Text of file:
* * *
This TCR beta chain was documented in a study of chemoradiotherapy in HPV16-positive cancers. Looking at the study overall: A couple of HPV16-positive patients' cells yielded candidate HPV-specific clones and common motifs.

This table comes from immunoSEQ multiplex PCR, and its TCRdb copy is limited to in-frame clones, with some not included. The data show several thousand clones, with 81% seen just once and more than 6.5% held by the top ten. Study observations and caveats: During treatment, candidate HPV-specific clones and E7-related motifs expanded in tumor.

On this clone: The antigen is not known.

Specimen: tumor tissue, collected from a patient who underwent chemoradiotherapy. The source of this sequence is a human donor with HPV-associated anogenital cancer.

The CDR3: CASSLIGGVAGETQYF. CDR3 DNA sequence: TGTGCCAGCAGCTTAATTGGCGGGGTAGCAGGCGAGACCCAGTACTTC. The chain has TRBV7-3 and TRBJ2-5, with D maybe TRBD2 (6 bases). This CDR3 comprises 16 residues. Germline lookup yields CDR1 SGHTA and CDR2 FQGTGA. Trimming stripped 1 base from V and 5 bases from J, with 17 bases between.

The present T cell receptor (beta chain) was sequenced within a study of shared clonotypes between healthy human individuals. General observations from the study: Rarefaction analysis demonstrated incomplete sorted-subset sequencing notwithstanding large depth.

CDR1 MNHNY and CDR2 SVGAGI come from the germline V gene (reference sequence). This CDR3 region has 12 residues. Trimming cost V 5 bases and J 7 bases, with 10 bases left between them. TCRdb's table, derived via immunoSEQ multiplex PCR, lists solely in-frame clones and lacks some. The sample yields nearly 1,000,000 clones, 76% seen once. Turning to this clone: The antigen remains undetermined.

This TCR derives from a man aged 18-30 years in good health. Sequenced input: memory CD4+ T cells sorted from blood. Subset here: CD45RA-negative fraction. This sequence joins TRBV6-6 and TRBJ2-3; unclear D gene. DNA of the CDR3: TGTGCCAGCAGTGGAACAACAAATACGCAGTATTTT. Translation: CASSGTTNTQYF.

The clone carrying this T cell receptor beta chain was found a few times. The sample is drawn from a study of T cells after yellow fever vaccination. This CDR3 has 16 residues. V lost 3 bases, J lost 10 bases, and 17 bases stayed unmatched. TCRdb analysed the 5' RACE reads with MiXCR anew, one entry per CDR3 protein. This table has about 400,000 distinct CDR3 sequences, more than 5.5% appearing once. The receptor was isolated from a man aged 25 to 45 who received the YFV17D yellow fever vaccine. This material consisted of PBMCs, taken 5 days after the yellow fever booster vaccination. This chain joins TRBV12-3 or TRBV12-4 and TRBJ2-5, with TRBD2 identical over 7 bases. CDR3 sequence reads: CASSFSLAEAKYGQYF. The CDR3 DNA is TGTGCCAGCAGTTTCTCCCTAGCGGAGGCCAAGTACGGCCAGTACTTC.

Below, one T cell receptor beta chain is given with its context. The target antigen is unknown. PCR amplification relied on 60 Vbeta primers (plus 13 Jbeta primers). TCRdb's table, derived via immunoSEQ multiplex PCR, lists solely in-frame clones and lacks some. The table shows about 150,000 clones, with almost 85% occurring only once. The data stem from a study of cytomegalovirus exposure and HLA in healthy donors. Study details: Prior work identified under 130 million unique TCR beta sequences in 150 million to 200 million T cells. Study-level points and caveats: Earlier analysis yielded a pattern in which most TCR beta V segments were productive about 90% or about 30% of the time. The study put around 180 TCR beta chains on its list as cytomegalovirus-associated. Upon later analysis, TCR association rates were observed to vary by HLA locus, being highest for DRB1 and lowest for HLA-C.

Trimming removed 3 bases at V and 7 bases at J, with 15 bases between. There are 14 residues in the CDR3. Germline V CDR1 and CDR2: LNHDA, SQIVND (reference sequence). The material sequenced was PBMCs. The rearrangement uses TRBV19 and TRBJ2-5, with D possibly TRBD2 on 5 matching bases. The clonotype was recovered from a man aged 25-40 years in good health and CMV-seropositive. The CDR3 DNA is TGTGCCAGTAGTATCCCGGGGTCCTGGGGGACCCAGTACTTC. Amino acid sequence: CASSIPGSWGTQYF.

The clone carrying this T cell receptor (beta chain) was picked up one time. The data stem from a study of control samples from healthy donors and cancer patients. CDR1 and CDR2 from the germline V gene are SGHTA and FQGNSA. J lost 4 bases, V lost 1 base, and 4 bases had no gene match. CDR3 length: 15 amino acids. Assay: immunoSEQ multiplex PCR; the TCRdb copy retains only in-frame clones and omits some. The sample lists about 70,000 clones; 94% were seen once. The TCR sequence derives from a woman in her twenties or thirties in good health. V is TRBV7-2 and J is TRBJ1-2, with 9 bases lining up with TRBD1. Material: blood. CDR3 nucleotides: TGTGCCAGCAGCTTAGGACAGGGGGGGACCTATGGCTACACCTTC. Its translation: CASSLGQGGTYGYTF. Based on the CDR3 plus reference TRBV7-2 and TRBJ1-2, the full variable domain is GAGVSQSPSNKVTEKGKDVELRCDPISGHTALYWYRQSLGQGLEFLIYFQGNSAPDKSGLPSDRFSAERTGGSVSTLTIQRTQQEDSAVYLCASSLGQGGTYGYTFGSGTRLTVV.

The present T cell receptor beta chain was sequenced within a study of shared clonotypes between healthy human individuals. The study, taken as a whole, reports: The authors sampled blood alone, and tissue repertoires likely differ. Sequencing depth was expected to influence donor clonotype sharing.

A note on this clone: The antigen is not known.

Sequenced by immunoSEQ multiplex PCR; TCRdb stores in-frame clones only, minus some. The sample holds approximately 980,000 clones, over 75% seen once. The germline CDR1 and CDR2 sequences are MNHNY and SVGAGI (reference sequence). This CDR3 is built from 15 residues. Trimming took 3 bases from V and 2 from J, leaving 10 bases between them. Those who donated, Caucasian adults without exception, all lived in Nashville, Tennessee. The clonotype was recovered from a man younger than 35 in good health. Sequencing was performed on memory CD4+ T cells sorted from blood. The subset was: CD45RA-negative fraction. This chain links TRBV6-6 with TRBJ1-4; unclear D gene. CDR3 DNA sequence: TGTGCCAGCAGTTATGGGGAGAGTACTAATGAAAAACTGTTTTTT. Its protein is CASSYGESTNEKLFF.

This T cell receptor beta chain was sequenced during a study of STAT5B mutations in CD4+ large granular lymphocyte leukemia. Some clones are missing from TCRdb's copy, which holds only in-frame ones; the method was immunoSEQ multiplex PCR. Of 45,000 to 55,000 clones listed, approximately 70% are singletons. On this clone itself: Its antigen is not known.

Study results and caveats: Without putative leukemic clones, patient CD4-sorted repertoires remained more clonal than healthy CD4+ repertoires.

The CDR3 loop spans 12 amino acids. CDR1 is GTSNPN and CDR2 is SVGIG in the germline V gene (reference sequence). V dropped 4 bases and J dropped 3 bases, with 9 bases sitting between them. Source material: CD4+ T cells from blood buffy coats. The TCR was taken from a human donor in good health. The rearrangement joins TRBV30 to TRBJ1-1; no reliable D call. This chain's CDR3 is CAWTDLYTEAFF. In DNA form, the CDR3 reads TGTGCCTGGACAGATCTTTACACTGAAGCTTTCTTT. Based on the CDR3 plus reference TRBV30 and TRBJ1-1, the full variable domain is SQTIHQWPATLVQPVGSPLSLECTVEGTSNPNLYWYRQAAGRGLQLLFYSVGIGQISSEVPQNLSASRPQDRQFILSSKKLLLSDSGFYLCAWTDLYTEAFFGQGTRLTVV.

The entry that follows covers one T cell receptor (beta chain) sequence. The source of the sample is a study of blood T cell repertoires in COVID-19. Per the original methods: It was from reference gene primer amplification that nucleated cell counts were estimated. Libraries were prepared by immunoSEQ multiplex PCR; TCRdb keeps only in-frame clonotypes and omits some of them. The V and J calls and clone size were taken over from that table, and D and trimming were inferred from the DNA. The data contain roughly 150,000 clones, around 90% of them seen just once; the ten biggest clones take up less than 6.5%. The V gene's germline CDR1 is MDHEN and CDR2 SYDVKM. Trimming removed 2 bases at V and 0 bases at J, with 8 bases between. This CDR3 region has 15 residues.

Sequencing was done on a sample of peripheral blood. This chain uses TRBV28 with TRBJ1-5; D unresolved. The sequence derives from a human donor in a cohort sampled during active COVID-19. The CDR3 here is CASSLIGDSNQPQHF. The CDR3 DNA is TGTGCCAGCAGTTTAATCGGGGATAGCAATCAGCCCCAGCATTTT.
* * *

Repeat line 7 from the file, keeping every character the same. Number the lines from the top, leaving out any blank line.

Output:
CDR1 MNHNY and CDR2 SVGAGI come from the germline V gene (reference sequence). This CDR3 region has 12 residues. Trimming cost V 5 bases and J 7 bases, with 10 bases left between them. TCRdb's table, derived via immunoSEQ multiplex PCR, lists solely in-frame clones and lacks some. The sample yields nearly 1,000,000 clones, 76% seen once. Turning to this clone: The antigen remains undetermined.